In the Bus Bag
Writing My Wrongs: Life, Death, and Redemption in an American Prison, by Shaka Senghor
Tag Archives: community
The first time I planted trees with my family*, it was pouring down rain. I had signed us up to participate in Green Seattle Day — despite the fact that getting up early on a November Saturday and digging in the mud was not my (or as far as I knew, anyone in my family’s) idea of a good time — because I wanted to plant a seed (if you’ll pardon the pun) in my children. I …
I have a lot of sheroes. Some of them are world renowned, or breathtakingly talented, or otherwise leading big, public lives. Many are ordinary people who conduct themselves with dignity and integrity. And a few are just ridiculously good at riding the bus. Today, I add another person — one who has integrity in spades and a PhD in busology — to my list of ordinary sheroes. Fellow bus chicks, I present Ms. Janis Scott, “the Bus Lady.”
It just so happens that I attended the same university as Miss Janis. …
Earlier this month, I wrote a short piece for Seattle’s Child about how Bus Nerd and I teach our kids to interact with strangers. Here’s a taste.
[We] don’t discourage our kids from talking to “strangers.” Like most parents, we have taught them never to go with a person they don’t know. But we also encourage and model safe and positive interactions, including making eye contact and greeting people, engaging in conversation, and helping those who need it.
We teach our kids how to recognize signs that someone is not safe to interact with: erratic behavior, inappropriate or …
My love of the bus has always had its roots in a deep craving for community. I have written extensively (here and here and here and here and here, for starters) about how my family’s bus-based life has enriched our sense of community and our connection to our city and neighborhood.
And it’s not just about sharing the ride. Living without a car has forced us to participate in our neighborhood in a way we never would have if zipping* all over the region was as easy as jumping in the car. Out of necessity, we play at local parks, attend the local school, …
This evening, as I walked through Little Saigon toward home, a sweet-faced kid tried to sell me an Amway lip gloss–with a lighted wand and built-in mirror–out of his backpack.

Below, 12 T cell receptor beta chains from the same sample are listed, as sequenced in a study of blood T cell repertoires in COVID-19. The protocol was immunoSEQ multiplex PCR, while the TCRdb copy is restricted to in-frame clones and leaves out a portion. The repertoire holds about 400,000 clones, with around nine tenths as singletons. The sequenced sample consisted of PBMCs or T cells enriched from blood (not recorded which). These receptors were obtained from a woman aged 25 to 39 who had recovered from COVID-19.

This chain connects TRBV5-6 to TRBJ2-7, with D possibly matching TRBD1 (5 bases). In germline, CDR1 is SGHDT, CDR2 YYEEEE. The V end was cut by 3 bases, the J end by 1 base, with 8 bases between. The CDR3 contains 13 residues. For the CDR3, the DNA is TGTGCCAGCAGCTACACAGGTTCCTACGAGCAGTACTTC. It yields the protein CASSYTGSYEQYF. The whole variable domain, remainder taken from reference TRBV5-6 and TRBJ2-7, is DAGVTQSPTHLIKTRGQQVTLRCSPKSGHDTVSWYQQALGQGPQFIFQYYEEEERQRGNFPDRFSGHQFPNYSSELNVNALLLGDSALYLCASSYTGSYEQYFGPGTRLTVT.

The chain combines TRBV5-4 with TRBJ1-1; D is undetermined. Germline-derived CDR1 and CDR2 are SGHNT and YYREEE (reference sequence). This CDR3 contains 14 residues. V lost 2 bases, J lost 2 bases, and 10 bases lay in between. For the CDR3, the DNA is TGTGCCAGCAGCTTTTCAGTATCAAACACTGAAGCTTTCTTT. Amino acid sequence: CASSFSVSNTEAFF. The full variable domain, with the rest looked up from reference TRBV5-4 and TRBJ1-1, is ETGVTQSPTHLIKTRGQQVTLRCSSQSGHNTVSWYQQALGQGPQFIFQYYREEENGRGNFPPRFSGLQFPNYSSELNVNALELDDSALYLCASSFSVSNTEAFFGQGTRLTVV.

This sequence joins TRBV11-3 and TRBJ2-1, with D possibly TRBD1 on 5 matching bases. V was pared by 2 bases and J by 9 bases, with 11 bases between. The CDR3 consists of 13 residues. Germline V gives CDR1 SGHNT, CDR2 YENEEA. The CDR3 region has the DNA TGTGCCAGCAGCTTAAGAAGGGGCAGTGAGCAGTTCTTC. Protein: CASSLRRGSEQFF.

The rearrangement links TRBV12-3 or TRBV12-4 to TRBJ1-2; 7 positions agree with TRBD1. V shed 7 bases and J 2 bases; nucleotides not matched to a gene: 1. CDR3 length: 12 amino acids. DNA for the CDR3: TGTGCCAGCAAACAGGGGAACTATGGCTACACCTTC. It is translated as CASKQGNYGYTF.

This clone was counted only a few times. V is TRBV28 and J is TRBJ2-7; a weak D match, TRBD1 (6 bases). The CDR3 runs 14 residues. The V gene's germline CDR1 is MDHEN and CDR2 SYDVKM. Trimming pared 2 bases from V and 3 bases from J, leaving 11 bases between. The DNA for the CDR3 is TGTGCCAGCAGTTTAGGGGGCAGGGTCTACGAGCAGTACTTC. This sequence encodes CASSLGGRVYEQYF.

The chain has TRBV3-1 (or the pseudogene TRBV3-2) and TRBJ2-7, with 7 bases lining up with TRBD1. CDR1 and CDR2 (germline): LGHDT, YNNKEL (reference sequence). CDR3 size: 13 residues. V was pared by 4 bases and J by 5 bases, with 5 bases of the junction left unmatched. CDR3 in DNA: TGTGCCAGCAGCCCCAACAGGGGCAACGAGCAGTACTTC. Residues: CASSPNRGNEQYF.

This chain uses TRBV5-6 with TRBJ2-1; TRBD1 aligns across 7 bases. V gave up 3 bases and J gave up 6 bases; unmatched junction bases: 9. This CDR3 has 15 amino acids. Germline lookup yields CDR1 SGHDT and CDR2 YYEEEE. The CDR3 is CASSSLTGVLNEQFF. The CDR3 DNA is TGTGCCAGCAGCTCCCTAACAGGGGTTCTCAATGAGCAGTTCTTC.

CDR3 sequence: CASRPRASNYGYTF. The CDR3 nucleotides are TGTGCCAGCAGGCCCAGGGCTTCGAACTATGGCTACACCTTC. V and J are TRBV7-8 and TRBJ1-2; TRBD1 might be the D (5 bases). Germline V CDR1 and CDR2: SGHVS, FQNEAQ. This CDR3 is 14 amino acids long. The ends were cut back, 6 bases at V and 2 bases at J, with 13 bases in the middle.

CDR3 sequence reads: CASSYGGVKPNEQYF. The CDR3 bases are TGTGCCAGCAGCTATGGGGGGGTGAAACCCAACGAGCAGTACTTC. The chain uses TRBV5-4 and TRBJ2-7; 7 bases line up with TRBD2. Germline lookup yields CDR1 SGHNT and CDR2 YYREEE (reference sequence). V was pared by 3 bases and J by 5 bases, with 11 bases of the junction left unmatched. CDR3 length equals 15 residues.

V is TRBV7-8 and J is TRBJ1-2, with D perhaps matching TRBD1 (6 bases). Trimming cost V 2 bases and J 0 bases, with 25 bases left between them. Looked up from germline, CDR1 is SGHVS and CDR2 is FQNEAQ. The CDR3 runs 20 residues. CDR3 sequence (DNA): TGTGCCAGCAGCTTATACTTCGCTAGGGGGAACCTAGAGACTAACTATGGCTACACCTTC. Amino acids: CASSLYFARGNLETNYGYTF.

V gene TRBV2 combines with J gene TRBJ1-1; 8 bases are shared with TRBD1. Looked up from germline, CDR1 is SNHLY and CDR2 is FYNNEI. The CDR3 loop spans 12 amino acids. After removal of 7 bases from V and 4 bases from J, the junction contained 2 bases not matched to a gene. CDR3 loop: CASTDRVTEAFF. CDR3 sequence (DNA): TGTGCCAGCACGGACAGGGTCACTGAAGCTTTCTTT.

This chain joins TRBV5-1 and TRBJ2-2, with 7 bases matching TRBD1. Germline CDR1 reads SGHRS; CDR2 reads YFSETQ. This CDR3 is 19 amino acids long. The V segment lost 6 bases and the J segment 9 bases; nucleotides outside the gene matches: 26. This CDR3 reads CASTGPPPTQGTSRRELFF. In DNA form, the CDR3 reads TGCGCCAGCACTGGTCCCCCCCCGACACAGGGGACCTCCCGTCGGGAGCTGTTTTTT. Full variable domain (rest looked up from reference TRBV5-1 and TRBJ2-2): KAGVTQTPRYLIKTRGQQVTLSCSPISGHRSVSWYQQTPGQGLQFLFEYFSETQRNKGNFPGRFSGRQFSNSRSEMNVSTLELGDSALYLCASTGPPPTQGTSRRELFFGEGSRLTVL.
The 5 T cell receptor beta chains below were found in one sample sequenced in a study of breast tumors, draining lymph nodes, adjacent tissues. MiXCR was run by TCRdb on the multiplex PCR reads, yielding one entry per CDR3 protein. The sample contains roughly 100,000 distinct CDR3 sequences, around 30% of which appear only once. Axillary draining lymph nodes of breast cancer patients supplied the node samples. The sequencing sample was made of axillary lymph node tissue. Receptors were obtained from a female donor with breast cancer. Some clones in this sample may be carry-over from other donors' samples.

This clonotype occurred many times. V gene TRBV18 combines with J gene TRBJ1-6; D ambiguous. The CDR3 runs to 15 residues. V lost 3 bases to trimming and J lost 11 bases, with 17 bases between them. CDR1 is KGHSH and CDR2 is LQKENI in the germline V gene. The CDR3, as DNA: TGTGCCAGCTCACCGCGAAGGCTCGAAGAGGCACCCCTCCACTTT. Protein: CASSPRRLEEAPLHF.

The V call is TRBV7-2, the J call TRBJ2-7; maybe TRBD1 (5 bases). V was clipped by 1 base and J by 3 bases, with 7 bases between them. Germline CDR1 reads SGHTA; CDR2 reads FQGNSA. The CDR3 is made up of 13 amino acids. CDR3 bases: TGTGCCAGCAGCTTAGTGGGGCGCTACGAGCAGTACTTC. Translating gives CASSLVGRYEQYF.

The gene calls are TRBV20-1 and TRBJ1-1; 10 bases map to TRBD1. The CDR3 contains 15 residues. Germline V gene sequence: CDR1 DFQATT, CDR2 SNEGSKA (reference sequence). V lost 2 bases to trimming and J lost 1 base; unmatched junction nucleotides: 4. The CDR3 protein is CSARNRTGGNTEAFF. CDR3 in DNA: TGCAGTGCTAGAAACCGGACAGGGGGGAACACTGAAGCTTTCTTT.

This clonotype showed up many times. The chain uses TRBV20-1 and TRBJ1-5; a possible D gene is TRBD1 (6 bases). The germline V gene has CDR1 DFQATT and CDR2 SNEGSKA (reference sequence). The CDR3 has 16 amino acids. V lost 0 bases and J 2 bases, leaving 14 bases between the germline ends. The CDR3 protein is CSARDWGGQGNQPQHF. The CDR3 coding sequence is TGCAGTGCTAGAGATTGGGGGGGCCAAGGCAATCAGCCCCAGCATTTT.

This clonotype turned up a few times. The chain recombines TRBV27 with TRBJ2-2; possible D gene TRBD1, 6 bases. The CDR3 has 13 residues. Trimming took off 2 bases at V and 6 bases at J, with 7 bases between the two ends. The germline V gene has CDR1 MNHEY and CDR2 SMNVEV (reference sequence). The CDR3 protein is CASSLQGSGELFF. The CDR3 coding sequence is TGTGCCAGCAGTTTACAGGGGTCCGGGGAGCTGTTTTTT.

Drivers: What you got?
This month marks the 10-year anniversary of my full-time relationship with Metro. The milestone snuck up on me, which is actually a good thing, since I’m not in the mood for a retrospective, and I don’t have any wise words about what I’ve learned in a decade of living, working, and parenting without a car. Honestly (in case the five full months without a post didn’t clue you in) I haven’t felt much like writing about the bus at all.
What’s on my mind most of the time is how our family is going to continue to make this bus life …
Today after church, at a southbound 48 stop, I spotted one of my bus parenting heroes, a man I’ve never actually met. Back in ’08, when Chicklet was but a wee lass, I saw him playing Connect Four with his kid at a northbound 48 stop (in the shelter that advocates for what Bus Nerd refers to as “the right to safe trife“). Having already begun my bus reading adventures with young Chicklet, I was inspired by the concept of bonding in transit–and by the way the two of them interacted. Also, I love Connect …
One of the biggest benefits of riding transit with little ones is that you can actually pay attention to them while you travel. Instead of hollering in the general direction of the back seat (or worse, resorting to an in-vehicle entertainment system to keep order), PT parents can have meaningful, even educational, interactions with their little darlings. Here are some examples of brain- and bond-enhancing ways to use transit travel time.
- Read! Reading is a great PT pastime for children of any age. Research shows that reading to infants and young children helps with bonding, language development, and …
In honor of Black History Month, I’m reposting this entry from last February.
“What I learned on the 27
This is not a totem pole.
I never really looked at this library landmark (despite the kajillion times I have walked and ridden past it) until a late-evening bus conversation with a history-loving fellow native of the 2-0-sickness. After I explained the origins of Chicklet’s name, he decided we were kindred spirits and so proceeded to school me about–among other things–the
On a recent Wednesday, I got to talking with the man in line in front of me at the grocery store. He was an older man, probably a good decade older than my father, and he showed a lot of interest in Busling. His eyes lingered long after the initial “Look at the baby!”, and he asked lots of questions–the kind asked by people who are missing the days when their own were still tiny. So, to keep the conversation from being completely one-sided, I asked the man if he had children.
“Yes, two grandchildren,” he said, “a …